Submission and Obedience
Spirit Warfare

This Week

Esther: Steps in Spirit Warfare, Part 5

Preparation for a Pageant - Esther 2:7, 10, 20

Serena and Venus Williams did not become tennis stars overnight. Their training began when they were young girls under the supervision and tutelage of their father. Wimbledon was their goal long before they reached it, and they prepared with winning in mind.

In a similar manner, the story of Esther the queen begins with a little Jewish girl named Hadassah. When her parents died, she was adopted by her older cousin, Mordecai, to be his own daughter, and he raised her with her future in mind.

We learn much about how Hadassah was raised from verse 20:"...for Esther did what Mordecai told her as she had done when under his care." In other words, as a child growing up, Hadassah learned to be obedient. It is implied that Mordecai said exactly what he meant and was completely consistent and realistic in his expectations. Because Hadassah had no reason then to question what he meant, she knew obedience was her way to please him with perfect agreement between them.

Mordecai taught her to submit to him as her father. Though the Bible doesn't say so, Hadassah must have learned to be submissive and obedient to God, as a result. Children need to be compliant to their parents to learn how to properly fear and worship God.

Surely Hadassah had temptations to overcome. We don't know how old she was when her parents died, but if she was aware of the tragedies at all, she had deep grief over her losses. According to testimonies of people who were adopted, they often felt like second-class citizens among siblings who were their parents' natural children. So Hadassah was tempted to become bitter or tied up in grief, but she overcame them with Mordecai's help and discipline.

We know that Mordecai was an attentive father from reading verse 11: "Every day Mordecai walked back and forth in front of the court of the harem to learn how Esther was and how she fared." It's true we're getting ahead of the story by introducing this verse, but it shows the man's love and concern for his daughter, who by this time was a young adult. Certainly he did not exact submission from Hadassah by violence or force, but rather by intense love, a love that disciplined and molded his child for future goals, not just for the moment.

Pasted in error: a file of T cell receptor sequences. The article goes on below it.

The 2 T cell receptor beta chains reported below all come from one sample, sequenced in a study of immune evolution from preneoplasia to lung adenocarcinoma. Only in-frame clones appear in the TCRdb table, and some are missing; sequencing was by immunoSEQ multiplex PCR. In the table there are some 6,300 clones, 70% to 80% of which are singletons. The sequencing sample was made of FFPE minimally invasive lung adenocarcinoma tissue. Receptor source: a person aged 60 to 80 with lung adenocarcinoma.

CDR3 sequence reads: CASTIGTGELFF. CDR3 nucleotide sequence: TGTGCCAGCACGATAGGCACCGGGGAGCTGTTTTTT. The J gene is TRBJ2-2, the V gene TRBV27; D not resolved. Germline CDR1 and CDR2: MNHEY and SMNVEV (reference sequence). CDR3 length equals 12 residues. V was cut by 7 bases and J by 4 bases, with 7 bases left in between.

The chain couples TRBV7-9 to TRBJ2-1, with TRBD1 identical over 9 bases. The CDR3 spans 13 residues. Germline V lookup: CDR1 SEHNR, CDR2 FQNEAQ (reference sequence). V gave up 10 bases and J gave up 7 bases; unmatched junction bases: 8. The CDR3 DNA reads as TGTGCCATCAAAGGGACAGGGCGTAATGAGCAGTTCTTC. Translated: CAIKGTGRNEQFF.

Mordecai and Esther were in a unique situation. Being Jewish exiles in a foreign country was difficult, because the Jews worshipped the one True God amid the rampant idolatry of the Persians. Perhaps Mordecai's household observed their Jewish practices and feasts privately, because in verse 10, we are told: "Esther did not make known her people or her kindred, for Mordecai had instructed her that she should not make them known." In other words, the Jews did not flaunt their Judaism.

In light of last week's article, a look at Hadassah's childhood reveals many parallels between her life and events in the parable of the Sower and the seed:

  • Hadassah was adopted by a relative, her cousin. So that He could bring us into God's family as His siblings, Jesus became our Elder Brother and gave His life for our redemption, then sows the seed of the Gospel so we can hear, believe and be adopted!
  • Left as an orphan, Hadassah was called by Mordecai to be adopted into his family. We, too, have been left orphans by sin (the devil has no family and hell will be an unimaginable place of suffering with no comforters!), but God adopts us into His family through the call of the Holy Spirit and our obedient response.
  • While growing up, Hadassah had to resist and fight temptations as she learned to be submissive to Mordecai, her adoptive father. As God's children, we also learn submission and obedience to the Holy Spirit by listening to and obeying Him and resisting temptations.
  • As she learned obedience to the call and disciplines of Mordecai, Hadassah learned the depths of his great love for her, but she did not take that love for granted and grow careless in her obedience. We, too, learn the greatness of God's love for us only as we obey the Holy Spirit in ALL things and submit to His disciplines and tests. Yet, we can never get so involved or overwhelmed with things in life that they choke out our relationship with God and living for Him or we will not produce the fruits of maturity.
  • Even as Hadassah gained the full privileges of family in Mordecai's household, so, too, we who love the Trinity are co-inheritors with Jesus of all that is God's. We are not second-rate step-children in God's eyes! But we come into the fullness of our inheritance through enduring testings and trials with perseverance and faithfulness.

Thus far, we've seen that Hadassah was a beautiful young Jewish virgin from the city of Susa called to the king's harem to prepare herself as a candidate for the new queen. The story continues in the next article.